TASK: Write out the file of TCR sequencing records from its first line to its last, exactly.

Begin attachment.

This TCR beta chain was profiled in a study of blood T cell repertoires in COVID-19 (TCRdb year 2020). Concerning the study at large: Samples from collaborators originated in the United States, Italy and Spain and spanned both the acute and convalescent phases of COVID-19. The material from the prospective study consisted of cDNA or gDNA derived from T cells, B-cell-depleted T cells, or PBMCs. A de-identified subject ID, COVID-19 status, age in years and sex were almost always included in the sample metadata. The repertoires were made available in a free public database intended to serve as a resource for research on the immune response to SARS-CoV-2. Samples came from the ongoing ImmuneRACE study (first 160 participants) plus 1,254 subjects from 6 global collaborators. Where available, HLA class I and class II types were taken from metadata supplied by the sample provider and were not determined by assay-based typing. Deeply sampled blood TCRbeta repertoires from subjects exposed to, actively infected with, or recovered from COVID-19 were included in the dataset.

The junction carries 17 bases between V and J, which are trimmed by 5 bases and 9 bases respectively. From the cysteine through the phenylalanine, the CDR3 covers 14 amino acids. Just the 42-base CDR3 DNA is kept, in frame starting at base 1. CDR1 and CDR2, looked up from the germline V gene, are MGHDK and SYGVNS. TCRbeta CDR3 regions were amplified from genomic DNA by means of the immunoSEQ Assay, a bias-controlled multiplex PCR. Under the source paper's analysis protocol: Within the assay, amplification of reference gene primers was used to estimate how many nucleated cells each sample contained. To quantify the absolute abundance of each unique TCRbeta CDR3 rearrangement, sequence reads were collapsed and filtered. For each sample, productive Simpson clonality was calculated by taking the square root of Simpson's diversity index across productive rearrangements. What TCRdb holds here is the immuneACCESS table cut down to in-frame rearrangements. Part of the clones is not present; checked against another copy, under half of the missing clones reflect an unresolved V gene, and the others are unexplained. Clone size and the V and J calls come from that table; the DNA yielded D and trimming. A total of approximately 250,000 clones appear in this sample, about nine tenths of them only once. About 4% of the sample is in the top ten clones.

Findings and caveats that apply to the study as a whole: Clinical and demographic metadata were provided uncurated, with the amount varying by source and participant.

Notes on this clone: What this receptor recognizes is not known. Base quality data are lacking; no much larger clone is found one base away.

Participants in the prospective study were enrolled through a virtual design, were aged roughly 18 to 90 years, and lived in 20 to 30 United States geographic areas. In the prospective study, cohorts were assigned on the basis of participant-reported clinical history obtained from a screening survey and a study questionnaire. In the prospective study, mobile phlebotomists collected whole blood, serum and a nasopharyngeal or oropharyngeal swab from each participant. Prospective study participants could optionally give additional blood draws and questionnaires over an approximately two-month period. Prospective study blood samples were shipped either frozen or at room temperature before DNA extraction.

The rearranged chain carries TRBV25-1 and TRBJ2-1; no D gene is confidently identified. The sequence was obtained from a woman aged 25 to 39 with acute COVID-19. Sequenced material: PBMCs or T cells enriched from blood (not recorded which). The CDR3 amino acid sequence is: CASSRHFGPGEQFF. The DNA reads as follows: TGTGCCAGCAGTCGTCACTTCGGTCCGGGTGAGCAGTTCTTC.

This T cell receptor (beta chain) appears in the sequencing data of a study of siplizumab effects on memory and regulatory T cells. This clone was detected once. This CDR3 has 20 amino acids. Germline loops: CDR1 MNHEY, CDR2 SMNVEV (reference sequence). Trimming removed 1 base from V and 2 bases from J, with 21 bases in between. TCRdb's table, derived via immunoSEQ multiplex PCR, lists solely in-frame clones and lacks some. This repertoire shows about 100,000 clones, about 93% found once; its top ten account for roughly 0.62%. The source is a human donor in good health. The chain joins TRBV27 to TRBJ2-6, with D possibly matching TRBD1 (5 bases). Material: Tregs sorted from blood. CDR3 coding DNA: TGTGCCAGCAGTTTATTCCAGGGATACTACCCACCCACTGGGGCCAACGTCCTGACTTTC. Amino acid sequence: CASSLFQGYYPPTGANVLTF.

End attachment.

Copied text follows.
This TCR beta chain was profiled in a study of blood T cell repertoires in COVID-19 (TCRdb year 2020). Concerning the study at large: Samples from collaborators originated in the United States, Italy and Spain and spanned both the acute and convalescent phases of COVID-19. The material from the prospective study consisted of cDNA or gDNA derived from T cells, B-cell-depleted T cells, or PBMCs. A de-identified subject ID, COVID-19 status, age in years and sex were almost always included in the sample metadata. The repertoires were made available in a free public database intended to serve as a resource for research on the immune response to SARS-CoV-2. Samples came from the ongoing ImmuneRACE study (first 160 participants) plus 1,254 subjects from 6 global collaborators. Where available, HLA class I and class II types were taken from metadata supplied by the sample provider and were not determined by assay-based typing. Deeply sampled blood TCRbeta repertoires from subjects exposed to, actively infected with, or recovered from COVID-19 were included in the dataset.

The junction carries 17 bases between V and J, which are trimmed by 5 bases and 9 bases respectively. From the cysteine through the phenylalanine, the CDR3 covers 14 amino acids. Just the 42-base CDR3 DNA is kept, in frame starting at base 1. CDR1 and CDR2, looked up from the germline V gene, are MGHDK and SYGVNS. TCRbeta CDR3 regions were amplified from genomic DNA by means of the immunoSEQ Assay, a bias-controlled multiplex PCR. Under the source paper's analysis protocol: Within the assay, amplification of reference gene primers was used to estimate how many nucleated cells each sample contained. To quantify the absolute abundance of each unique TCRbeta CDR3 rearrangement, sequence reads were collapsed and filtered. For each sample, productive Simpson clonality was calculated by taking the square root of Simpson's diversity index across productive rearrangements. What TCRdb holds here is the immuneACCESS table cut down to in-frame rearrangements. Part of the clones is not present; checked against another copy, under half of the missing clones reflect an unresolved V gene, and the others are unexplained. Clone size and the V and J calls come from that table; the DNA yielded D and trimming. A total of approximately 250,000 clones appear in this sample, about nine tenths of them only once. About 4% of the sample is in the top ten clones.

Findings and caveats that apply to the study as a whole: Clinical and demographic metadata were provided uncurated, with the amount varying by source and participant.

Notes on this clone: What this receptor recognizes is not known. Base quality data are lacking; no much larger clone is found one base away.

Participants in the prospective study were enrolled through a virtual design, were aged roughly 18 to 90 years, and lived in 20 to 30 United States geographic areas. In the prospective study, cohorts were assigned on the basis of participant-reported clinical history obtained from a screening survey and a study questionnaire. In the prospective study, mobile phlebotomists collected whole blood, serum and a nasopharyngeal or oropharyngeal swab from each participant. Prospective study participants could optionally give additional blood draws and questionnaires over an approximately two-month period. Prospective study blood samples were shipped either frozen or at room temperature before DNA extraction.

The rearranged chain carries TRBV25-1 and TRBJ2-1; no D gene is confidently identified. The sequence was obtained from a woman aged 25 to 39 with acute COVID-19. Sequenced material: PBMCs or T cells enriched from blood (not recorded which). The CDR3 amino acid sequence is: CASSRHFGPGEQFF. The DNA reads as follows: TGTGCCAGCAGTCGTCACTTCGGTCCGGGTGAGCAGTTCTTC.

This T cell receptor (beta chain) appears in the sequencing data of a study of siplizumab effects on memory and regulatory T cells. This clone was detected once. This CDR3 has 20 amino acids. Germline loops: CDR1 MNHEY, CDR2 SMNVEV (reference sequence). Trimming removed 1 base from V and 2 bases from J, with 21 bases in between. TCRdb's table, derived via immunoSEQ multiplex PCR, lists solely in-frame clones and lacks some. This repertoire shows about 100,000 clones, about 93% found once; its top ten account for roughly 0.62%. The source is a human donor in good health. The chain joins TRBV27 to TRBJ2-6, with D possibly matching TRBD1 (5 bases). Material: Tregs sorted from blood. CDR3 coding DNA: TGTGCCAGCAGTTTATTCCAGGGATACTACCCACCCACTGGGGCCAACGTCCTGACTTTC. Amino acid sequence: CASSLFQGYYPPTGANVLTF.